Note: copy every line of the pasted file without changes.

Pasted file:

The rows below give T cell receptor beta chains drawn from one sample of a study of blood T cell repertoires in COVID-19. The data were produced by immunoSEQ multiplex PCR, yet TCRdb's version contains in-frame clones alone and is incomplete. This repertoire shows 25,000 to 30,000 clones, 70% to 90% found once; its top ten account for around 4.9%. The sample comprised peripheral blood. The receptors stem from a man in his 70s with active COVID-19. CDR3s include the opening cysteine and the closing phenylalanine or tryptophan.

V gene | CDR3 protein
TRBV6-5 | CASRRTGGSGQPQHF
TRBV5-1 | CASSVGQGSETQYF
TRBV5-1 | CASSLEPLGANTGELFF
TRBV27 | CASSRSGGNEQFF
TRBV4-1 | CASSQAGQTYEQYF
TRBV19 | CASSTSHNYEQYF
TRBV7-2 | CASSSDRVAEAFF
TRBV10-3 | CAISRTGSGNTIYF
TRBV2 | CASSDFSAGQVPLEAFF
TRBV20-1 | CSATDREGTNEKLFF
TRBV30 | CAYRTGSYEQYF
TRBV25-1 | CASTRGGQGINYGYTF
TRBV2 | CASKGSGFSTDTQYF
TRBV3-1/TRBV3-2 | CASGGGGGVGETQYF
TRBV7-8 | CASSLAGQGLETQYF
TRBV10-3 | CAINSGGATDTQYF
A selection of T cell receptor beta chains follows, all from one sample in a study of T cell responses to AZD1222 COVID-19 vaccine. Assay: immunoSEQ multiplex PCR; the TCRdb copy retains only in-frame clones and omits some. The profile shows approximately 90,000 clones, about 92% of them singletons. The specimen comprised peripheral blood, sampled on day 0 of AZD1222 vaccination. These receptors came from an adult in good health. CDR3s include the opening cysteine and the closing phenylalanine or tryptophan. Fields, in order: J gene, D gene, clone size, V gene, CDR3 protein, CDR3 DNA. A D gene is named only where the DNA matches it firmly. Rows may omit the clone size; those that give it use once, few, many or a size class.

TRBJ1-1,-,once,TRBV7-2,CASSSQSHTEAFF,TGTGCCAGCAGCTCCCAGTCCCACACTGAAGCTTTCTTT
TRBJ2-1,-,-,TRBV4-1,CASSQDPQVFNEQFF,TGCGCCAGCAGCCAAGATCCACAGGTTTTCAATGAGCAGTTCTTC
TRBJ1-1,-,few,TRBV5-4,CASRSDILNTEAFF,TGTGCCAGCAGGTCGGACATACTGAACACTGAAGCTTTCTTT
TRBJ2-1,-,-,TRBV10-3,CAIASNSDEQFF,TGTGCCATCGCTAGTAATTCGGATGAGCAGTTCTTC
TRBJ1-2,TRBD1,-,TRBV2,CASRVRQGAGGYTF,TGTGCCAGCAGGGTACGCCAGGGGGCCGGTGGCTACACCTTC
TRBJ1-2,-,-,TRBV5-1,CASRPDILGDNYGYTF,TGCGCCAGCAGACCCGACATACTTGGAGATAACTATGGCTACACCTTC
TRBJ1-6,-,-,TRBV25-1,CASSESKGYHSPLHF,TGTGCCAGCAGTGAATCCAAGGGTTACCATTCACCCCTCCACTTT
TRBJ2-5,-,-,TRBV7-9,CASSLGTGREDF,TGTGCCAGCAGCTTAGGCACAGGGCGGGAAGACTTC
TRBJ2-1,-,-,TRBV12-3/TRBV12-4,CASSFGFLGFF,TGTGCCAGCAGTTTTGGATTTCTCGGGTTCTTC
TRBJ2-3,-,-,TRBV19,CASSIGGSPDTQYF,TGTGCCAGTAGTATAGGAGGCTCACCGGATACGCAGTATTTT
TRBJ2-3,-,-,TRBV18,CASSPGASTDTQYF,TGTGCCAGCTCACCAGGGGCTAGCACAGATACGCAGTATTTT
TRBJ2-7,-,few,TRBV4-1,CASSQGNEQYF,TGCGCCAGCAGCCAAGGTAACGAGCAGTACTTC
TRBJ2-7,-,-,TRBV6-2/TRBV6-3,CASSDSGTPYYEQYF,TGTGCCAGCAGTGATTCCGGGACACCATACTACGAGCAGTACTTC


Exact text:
The rows below give T cell receptor beta chains drawn from one sample of a study of blood T cell repertoires in COVID-19. The data were produced by immunoSEQ multiplex PCR, yet TCRdb's version contains in-frame clones alone and is incomplete. This repertoire shows 25,000 to 30,000 clones, 70% to 90% found once; its top ten account for around 4.9%. The sample comprised peripheral blood. The receptors stem from a man in his 70s with active COVID-19. CDR3s include the opening cysteine and the closing phenylalanine or tryptophan.

V gene | CDR3 protein
TRBV6-5 | CASRRTGGSGQPQHF
TRBV5-1 | CASSVGQGSETQYF
TRBV5-1 | CASSLEPLGANTGELFF
TRBV27 | CASSRSGGNEQFF
TRBV4-1 | CASSQAGQTYEQYF
TRBV19 | CASSTSHNYEQYF
TRBV7-2 | CASSSDRVAEAFF
TRBV10-3 | CAISRTGSGNTIYF
TRBV2 | CASSDFSAGQVPLEAFF
TRBV20-1 | CSATDREGTNEKLFF
TRBV30 | CAYRTGSYEQYF
TRBV25-1 | CASTRGGQGINYGYTF
TRBV2 | CASKGSGFSTDTQYF
TRBV3-1/TRBV3-2 | CASGGGGGVGETQYF
TRBV7-8 | CASSLAGQGLETQYF
TRBV10-3 | CAINSGGATDTQYF
A selection of T cell receptor beta chains follows, all from one sample in a study of T cell responses to AZD1222 COVID-19 vaccine. Assay: immunoSEQ multiplex PCR; the TCRdb copy retains only in-frame clones and omits some. The profile shows approximately 90,000 clones, about 92% of them singletons. The specimen comprised peripheral blood, sampled on day 0 of AZD1222 vaccination. These receptors came from an adult in good health. CDR3s include the opening cysteine and the closing phenylalanine or tryptophan. Fields, in order: J gene, D gene, clone size, V gene, CDR3 protein, CDR3 DNA. A D gene is named only where the DNA matches it firmly. Rows may omit the clone size; those that give it use once, few, many or a size class.

TRBJ1-1,-,once,TRBV7-2,CASSSQSHTEAFF,TGTGCCAGCAGCTCCCAGTCCCACACTGAAGCTTTCTTT
TRBJ2-1,-,-,TRBV4-1,CASSQDPQVFNEQFF,TGCGCCAGCAGCCAAGATCCACAGGTTTTCAATGAGCAGTTCTTC
TRBJ1-1,-,few,TRBV5-4,CASRSDILNTEAFF,TGTGCCAGCAGGTCGGACATACTGAACACTGAAGCTTTCTTT
TRBJ2-1,-,-,TRBV10-3,CAIASNSDEQFF,TGTGCCATCGCTAGTAATTCGGATGAGCAGTTCTTC
TRBJ1-2,TRBD1,-,TRBV2,CASRVRQGAGGYTF,TGTGCCAGCAGGGTACGCCAGGGGGCCGGTGGCTACACCTTC
TRBJ1-2,-,-,TRBV5-1,CASRPDILGDNYGYTF,TGCGCCAGCAGACCCGACATACTTGGAGATAACTATGGCTACACCTTC
TRBJ1-6,-,-,TRBV25-1,CASSESKGYHSPLHF,TGTGCCAGCAGTGAATCCAAGGGTTACCATTCACCCCTCCACTTT
TRBJ2-5,-,-,TRBV7-9,CASSLGTGREDF,TGTGCCAGCAGCTTAGGCACAGGGCGGGAAGACTTC
TRBJ2-1,-,-,TRBV12-3/TRBV12-4,CASSFGFLGFF,TGTGCCAGCAGTTTTGGATTTCTCGGGTTCTTC
TRBJ2-3,-,-,TRBV19,CASSIGGSPDTQYF,TGTGCCAGTAGTATAGGAGGCTCACCGGATACGCAGTATTTT
TRBJ2-3,-,-,TRBV18,CASSPGASTDTQYF,TGTGCCAGCTCACCAGGGGCTAGCACAGATACGCAGTATTTT
TRBJ2-7,-,few,TRBV4-1,CASSQGNEQYF,TGCGCCAGCAGCCAAGGTAACGAGCAGTACTTC
TRBJ2-7,-,-,TRBV6-2/TRBV6-3,CASSDSGTPYYEQYF,TGTGCCAGCAGTGATTCCGGGACACCATACTACGAGCAGTACTTC